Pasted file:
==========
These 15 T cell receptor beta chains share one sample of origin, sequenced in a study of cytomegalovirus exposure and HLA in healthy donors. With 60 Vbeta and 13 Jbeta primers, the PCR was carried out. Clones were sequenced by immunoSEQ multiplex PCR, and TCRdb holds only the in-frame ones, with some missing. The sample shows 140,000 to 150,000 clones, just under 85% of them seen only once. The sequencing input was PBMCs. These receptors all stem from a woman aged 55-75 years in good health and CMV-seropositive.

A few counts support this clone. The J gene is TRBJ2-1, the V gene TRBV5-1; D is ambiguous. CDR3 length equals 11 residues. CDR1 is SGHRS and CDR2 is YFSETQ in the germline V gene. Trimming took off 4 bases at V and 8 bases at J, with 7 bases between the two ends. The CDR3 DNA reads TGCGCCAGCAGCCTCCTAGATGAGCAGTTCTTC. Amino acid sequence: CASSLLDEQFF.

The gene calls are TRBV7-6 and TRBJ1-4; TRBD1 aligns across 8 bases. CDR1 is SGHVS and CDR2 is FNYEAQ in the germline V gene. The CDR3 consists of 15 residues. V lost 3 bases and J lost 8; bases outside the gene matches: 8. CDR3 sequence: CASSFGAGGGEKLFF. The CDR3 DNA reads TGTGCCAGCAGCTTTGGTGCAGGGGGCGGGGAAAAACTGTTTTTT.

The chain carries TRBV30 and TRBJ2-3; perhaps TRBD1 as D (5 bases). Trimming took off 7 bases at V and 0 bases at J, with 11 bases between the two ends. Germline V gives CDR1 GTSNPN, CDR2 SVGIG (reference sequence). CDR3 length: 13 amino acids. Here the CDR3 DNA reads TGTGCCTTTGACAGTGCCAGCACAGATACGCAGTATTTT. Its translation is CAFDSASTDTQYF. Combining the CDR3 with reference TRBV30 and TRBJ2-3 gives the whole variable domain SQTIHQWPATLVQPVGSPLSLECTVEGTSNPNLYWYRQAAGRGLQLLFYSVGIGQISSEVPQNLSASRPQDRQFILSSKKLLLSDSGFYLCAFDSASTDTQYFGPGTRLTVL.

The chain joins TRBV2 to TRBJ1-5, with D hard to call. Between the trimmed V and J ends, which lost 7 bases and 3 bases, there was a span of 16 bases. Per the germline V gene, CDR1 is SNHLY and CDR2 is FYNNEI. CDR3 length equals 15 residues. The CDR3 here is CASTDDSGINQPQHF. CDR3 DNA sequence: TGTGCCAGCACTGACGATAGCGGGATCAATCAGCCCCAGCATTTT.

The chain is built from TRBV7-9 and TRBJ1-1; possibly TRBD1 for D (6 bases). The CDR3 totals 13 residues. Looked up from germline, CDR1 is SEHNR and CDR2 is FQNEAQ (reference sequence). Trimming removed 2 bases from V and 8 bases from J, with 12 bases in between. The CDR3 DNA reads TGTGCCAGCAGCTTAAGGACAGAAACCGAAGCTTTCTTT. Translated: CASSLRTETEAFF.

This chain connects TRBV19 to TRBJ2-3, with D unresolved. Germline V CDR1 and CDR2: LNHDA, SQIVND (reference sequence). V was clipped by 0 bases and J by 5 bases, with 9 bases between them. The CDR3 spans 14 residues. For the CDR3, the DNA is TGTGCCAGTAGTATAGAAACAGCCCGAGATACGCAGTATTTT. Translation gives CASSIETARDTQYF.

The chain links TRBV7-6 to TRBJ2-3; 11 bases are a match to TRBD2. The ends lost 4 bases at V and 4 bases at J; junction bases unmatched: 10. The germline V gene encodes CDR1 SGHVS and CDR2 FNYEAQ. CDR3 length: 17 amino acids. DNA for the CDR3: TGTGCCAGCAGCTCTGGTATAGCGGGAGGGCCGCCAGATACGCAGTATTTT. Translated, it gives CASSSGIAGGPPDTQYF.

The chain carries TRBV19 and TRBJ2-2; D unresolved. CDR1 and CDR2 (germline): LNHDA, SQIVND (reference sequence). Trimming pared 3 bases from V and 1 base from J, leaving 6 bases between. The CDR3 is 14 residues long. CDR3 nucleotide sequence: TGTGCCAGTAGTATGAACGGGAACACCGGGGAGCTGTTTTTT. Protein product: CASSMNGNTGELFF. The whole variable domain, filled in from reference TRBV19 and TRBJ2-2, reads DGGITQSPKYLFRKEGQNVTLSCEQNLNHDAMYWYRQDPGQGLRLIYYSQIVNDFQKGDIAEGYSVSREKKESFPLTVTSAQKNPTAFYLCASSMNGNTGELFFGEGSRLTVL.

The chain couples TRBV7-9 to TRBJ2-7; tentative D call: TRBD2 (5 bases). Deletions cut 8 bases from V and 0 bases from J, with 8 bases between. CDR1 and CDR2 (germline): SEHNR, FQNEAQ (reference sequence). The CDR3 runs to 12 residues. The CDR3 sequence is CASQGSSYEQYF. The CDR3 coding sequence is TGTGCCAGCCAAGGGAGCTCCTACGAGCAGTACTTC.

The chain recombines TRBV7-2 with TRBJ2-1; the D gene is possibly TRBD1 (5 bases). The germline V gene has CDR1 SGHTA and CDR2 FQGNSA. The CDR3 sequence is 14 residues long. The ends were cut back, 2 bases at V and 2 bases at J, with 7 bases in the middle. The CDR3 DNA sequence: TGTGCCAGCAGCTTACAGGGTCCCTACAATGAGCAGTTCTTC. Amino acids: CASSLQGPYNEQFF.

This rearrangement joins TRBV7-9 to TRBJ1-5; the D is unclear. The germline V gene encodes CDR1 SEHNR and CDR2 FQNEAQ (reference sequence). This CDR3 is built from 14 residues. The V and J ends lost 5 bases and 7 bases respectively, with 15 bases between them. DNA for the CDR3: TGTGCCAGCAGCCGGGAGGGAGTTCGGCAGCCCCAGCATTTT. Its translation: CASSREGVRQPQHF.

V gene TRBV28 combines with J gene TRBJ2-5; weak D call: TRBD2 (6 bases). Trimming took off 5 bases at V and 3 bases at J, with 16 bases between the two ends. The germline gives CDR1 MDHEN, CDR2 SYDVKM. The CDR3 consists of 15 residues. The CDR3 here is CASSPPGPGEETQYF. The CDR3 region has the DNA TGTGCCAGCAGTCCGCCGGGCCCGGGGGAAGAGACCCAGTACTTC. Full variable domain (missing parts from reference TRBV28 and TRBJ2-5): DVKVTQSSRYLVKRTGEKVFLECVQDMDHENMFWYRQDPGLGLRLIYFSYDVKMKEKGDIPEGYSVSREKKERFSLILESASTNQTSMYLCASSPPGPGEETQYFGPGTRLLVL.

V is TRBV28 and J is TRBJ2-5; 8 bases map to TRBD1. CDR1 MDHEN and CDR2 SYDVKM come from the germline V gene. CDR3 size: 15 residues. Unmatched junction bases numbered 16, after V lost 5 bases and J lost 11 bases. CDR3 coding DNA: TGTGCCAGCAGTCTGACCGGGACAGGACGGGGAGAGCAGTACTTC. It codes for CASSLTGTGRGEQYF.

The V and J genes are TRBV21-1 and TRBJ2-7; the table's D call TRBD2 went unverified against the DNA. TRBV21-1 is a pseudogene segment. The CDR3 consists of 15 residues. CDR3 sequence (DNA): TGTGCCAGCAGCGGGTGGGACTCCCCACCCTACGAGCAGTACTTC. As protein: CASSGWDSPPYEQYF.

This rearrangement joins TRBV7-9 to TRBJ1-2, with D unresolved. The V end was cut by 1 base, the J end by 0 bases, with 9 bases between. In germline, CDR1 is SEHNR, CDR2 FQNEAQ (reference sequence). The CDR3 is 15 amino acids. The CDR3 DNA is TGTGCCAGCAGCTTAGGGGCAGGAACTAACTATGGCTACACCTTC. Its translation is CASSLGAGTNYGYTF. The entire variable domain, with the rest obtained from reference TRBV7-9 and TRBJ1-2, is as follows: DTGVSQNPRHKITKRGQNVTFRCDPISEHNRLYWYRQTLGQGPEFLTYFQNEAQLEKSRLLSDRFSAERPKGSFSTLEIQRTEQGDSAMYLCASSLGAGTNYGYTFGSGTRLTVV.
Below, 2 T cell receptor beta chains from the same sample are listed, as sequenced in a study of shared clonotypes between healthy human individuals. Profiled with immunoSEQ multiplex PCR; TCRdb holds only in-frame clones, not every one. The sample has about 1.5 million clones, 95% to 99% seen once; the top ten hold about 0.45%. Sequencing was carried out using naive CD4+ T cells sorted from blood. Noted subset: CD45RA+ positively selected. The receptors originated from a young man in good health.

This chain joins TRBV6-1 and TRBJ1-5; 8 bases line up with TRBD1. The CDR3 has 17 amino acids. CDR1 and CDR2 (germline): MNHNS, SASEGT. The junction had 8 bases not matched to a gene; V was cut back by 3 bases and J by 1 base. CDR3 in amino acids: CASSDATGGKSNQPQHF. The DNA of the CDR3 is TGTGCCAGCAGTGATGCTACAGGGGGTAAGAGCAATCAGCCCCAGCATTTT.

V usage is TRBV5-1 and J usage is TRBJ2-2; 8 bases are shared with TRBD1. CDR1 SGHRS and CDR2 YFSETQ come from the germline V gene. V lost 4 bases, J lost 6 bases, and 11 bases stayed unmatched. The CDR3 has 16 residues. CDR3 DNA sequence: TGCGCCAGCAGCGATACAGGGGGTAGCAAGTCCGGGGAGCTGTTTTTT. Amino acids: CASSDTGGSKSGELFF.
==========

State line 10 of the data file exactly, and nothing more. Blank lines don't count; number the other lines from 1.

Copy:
The chain couples TRBV7-9 to TRBJ2-7; tentative D call: TRBD2 (5 bases). Deletions cut 8 bases from V and 0 bases from J, with 8 bases between. CDR1 and CDR2 (germline): SEHNR, FQNEAQ (reference sequence). The CDR3 runs to 12 residues. The CDR3 sequence is CASQGSSYEQYF. The CDR3 coding sequence is TGTGCCAGCCAAGGGAGCTCCTACGAGCAGTACTTC.